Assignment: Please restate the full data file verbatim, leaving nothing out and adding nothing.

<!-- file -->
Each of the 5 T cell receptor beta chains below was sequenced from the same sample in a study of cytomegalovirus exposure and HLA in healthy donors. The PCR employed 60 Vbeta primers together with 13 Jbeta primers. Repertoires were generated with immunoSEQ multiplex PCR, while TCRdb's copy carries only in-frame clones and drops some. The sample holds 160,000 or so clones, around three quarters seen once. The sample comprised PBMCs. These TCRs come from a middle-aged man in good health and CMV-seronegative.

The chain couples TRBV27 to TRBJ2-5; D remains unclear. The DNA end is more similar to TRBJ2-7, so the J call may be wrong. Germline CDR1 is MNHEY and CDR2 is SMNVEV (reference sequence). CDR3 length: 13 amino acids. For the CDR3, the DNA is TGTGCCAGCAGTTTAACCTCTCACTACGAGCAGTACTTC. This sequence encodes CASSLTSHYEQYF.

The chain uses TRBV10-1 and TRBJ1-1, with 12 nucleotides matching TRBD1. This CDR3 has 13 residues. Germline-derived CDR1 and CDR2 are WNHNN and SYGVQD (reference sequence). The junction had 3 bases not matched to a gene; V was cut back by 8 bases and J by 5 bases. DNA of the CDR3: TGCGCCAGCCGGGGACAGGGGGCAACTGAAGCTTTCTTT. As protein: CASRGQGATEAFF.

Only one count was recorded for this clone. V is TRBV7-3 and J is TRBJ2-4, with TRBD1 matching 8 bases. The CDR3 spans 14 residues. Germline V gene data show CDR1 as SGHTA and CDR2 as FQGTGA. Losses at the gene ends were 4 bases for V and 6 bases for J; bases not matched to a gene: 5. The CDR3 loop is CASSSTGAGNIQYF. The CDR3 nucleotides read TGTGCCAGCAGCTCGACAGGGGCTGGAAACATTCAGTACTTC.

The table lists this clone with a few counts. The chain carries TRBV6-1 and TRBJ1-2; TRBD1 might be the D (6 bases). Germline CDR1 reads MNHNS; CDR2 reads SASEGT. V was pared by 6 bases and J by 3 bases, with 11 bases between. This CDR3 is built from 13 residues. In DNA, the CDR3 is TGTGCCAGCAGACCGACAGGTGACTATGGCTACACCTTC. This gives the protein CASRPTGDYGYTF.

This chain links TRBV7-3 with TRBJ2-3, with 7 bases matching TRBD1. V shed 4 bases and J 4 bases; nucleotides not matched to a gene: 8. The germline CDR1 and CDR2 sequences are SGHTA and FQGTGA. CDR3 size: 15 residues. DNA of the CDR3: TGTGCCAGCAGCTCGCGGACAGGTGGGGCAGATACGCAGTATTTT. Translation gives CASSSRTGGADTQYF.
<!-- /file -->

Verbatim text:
Each of the 5 T cell receptor beta chains below was sequenced from the same sample in a study of cytomegalovirus exposure and HLA in healthy donors. The PCR employed 60 Vbeta primers together with 13 Jbeta primers. Repertoires were generated with immunoSEQ multiplex PCR, while TCRdb's copy carries only in-frame clones and drops some. The sample holds 160,000 or so clones, around three quarters seen once. The sample comprised PBMCs. These TCRs come from a middle-aged man in good health and CMV-seronegative.

The chain couples TRBV27 to TRBJ2-5; D remains unclear. The DNA end is more similar to TRBJ2-7, so the J call may be wrong. Germline CDR1 is MNHEY and CDR2 is SMNVEV (reference sequence). CDR3 length: 13 amino acids. For the CDR3, the DNA is TGTGCCAGCAGTTTAACCTCTCACTACGAGCAGTACTTC. This sequence encodes CASSLTSHYEQYF.

The chain uses TRBV10-1 and TRBJ1-1, with 12 nucleotides matching TRBD1. This CDR3 has 13 residues. Germline-derived CDR1 and CDR2 are WNHNN and SYGVQD (reference sequence). The junction had 3 bases not matched to a gene; V was cut back by 8 bases and J by 5 bases. DNA of the CDR3: TGCGCCAGCCGGGGACAGGGGGCAACTGAAGCTTTCTTT. As protein: CASRGQGATEAFF.

Only one count was recorded for this clone. V is TRBV7-3 and J is TRBJ2-4, with TRBD1 matching 8 bases. The CDR3 spans 14 residues. Germline V gene data show CDR1 as SGHTA and CDR2 as FQGTGA. Losses at the gene ends were 4 bases for V and 6 bases for J; bases not matched to a gene: 5. The CDR3 loop is CASSSTGAGNIQYF. The CDR3 nucleotides read TGTGCCAGCAGCTCGACAGGGGCTGGAAACATTCAGTACTTC.

The table lists this clone with a few counts. The chain carries TRBV6-1 and TRBJ1-2; TRBD1 might be the D (6 bases). Germline CDR1 reads MNHNS; CDR2 reads SASEGT. V was pared by 6 bases and J by 3 bases, with 11 bases between. This CDR3 is built from 13 residues. In DNA, the CDR3 is TGTGCCAGCAGACCGACAGGTGACTATGGCTACACCTTC. This gives the protein CASRPTGDYGYTF.

This chain links TRBV7-3 with TRBJ2-3, with 7 bases matching TRBD1. V shed 4 bases and J 4 bases; nucleotides not matched to a gene: 8. The germline CDR1 and CDR2 sequences are SGHTA and FQGTGA. CDR3 size: 15 residues. DNA of the CDR3: TGTGCCAGCAGCTCGCGGACAGGTGGGGCAGATACGCAGTATTTT. Translation gives CASSSRTGGADTQYF.